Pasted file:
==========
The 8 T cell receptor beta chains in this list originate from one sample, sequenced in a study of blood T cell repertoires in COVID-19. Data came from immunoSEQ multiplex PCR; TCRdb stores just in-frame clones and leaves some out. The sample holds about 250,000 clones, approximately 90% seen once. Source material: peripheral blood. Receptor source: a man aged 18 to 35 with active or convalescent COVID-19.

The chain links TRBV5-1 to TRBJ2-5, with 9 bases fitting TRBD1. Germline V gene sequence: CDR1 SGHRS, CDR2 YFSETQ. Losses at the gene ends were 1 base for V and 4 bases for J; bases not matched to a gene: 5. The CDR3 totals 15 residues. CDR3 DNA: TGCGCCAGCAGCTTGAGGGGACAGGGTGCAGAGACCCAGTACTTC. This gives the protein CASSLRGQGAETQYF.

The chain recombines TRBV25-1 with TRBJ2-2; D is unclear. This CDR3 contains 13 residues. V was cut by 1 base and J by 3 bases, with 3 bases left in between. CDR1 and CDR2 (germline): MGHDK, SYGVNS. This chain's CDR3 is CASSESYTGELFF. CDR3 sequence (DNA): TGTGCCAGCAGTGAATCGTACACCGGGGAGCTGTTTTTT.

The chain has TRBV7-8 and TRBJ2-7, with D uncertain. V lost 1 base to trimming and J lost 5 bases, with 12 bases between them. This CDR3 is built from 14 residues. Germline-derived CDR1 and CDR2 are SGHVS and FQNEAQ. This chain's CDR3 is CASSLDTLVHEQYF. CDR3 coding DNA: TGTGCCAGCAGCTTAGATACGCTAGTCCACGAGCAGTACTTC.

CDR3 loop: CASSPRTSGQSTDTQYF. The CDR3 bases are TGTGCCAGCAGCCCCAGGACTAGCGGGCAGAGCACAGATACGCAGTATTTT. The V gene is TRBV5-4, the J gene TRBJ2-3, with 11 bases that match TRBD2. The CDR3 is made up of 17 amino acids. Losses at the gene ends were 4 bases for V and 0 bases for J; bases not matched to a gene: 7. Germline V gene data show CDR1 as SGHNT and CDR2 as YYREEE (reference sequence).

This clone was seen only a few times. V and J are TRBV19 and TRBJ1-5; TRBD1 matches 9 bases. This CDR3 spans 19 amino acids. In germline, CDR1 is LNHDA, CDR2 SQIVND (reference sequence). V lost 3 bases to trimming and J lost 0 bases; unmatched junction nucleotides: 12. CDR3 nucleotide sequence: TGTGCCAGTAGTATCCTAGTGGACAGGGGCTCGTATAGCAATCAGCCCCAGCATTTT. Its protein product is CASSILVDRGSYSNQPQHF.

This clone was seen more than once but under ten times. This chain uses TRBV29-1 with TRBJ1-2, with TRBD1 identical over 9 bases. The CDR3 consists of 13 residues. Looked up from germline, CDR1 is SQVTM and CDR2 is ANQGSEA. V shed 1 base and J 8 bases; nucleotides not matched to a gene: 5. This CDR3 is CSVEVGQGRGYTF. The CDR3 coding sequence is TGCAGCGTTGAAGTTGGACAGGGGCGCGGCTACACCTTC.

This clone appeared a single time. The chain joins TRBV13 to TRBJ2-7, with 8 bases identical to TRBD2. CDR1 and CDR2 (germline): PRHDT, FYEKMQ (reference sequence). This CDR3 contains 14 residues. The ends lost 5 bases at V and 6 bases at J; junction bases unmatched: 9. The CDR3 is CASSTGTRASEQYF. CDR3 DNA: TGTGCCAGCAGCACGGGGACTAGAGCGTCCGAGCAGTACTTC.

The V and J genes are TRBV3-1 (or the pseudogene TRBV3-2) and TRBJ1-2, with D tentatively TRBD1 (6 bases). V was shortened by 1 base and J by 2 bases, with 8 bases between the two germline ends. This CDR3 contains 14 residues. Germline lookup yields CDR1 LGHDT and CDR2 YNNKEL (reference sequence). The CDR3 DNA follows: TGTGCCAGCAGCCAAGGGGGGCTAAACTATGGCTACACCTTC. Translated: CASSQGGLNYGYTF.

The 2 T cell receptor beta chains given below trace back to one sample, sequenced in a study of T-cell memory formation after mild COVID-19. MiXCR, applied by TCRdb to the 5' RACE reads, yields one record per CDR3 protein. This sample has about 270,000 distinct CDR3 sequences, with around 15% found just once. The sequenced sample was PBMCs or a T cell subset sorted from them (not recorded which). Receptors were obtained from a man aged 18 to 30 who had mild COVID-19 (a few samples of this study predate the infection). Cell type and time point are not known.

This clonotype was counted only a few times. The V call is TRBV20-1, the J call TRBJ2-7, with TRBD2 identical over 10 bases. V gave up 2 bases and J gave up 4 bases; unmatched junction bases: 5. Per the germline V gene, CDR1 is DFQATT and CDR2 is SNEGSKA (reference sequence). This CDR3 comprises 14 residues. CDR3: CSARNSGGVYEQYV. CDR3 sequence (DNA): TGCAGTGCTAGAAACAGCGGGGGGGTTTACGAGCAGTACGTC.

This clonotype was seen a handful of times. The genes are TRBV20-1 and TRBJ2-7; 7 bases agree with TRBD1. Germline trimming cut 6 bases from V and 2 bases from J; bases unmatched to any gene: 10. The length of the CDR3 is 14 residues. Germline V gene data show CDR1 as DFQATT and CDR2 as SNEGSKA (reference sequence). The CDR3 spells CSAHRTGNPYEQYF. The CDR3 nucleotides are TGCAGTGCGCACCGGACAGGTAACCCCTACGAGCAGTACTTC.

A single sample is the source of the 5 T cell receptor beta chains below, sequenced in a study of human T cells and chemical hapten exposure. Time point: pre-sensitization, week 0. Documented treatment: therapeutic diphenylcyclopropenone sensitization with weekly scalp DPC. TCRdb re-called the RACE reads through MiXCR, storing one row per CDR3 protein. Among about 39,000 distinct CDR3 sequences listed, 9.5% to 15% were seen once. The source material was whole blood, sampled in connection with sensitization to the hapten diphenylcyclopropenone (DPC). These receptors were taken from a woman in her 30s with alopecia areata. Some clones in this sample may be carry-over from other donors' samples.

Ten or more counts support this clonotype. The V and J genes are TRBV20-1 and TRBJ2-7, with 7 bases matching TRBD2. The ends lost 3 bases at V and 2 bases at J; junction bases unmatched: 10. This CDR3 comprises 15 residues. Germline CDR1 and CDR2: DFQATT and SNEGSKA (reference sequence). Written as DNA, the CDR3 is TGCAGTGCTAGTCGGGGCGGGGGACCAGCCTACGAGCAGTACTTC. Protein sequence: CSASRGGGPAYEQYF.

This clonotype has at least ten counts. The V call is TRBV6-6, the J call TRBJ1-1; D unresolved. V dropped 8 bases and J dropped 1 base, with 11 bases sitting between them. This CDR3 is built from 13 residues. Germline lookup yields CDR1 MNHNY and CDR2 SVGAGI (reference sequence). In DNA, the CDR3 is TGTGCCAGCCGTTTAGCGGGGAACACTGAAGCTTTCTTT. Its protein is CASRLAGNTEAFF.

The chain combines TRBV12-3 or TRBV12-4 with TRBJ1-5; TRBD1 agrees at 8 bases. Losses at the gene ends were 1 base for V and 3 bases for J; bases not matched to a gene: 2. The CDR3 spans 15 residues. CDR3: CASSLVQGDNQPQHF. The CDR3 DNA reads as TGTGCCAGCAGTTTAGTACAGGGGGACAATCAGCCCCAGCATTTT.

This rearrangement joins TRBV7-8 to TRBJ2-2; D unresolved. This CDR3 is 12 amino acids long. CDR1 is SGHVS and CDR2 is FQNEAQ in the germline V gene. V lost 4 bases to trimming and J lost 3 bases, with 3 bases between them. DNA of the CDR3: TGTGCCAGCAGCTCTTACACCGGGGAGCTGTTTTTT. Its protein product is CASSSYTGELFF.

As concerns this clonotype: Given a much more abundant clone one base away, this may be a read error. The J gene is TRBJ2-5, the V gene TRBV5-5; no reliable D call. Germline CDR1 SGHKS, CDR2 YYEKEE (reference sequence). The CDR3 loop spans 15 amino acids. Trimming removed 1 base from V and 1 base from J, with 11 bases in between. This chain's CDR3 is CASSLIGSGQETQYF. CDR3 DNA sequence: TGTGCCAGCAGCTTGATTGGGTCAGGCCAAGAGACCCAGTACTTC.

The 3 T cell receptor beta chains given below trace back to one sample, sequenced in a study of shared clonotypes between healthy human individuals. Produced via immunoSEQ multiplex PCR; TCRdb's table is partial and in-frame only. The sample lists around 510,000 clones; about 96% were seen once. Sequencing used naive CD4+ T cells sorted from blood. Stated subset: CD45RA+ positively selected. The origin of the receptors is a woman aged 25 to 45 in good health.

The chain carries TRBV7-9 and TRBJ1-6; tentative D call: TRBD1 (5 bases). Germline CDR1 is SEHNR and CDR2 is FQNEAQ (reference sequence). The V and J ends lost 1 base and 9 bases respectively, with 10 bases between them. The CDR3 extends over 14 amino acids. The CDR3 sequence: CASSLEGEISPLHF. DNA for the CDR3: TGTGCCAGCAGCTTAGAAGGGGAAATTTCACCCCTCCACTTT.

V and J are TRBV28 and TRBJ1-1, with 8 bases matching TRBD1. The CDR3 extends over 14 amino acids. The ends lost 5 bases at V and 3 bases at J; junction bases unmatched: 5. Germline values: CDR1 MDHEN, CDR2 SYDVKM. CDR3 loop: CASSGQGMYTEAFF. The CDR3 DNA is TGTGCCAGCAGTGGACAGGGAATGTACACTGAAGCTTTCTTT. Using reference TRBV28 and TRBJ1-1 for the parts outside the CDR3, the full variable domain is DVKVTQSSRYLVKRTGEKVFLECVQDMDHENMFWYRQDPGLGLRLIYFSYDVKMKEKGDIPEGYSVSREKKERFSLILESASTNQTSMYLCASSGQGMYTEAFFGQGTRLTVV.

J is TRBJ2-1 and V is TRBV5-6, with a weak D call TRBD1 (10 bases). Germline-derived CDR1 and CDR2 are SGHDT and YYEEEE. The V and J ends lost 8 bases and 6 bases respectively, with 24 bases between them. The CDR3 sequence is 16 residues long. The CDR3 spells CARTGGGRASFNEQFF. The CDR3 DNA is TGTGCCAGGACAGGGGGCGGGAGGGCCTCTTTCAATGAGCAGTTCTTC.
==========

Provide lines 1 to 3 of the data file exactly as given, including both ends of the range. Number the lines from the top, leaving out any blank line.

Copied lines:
The 8 T cell receptor beta chains in this list originate from one sample, sequenced in a study of blood T cell repertoires in COVID-19. Data came from immunoSEQ multiplex PCR; TCRdb stores just in-frame clones and leaves some out. The sample holds about 250,000 clones, approximately 90% seen once. Source material: peripheral blood. Receptor source: a man aged 18 to 35 with active or convalescent COVID-19.

The chain links TRBV5-1 to TRBJ2-5, with 9 bases fitting TRBD1. Germline V gene sequence: CDR1 SGHRS, CDR2 YFSETQ. Losses at the gene ends were 1 base for V and 4 bases for J; bases not matched to a gene: 5. The CDR3 totals 15 residues. CDR3 DNA: TGCGCCAGCAGCTTGAGGGGACAGGGTGCAGAGACCCAGTACTTC. This gives the protein CASSLRGQGAETQYF.

The chain recombines TRBV25-1 with TRBJ2-2; D is unclear. This CDR3 contains 13 residues. V was cut by 1 base and J by 3 bases, with 3 bases left in between. CDR1 and CDR2 (germline): MGHDK, SYGVNS. This chain's CDR3 is CASSESYTGELFF. CDR3 sequence (DNA): TGTGCCAGCAGTGAATCGTACACCGGGGAGCTGTTTTTT.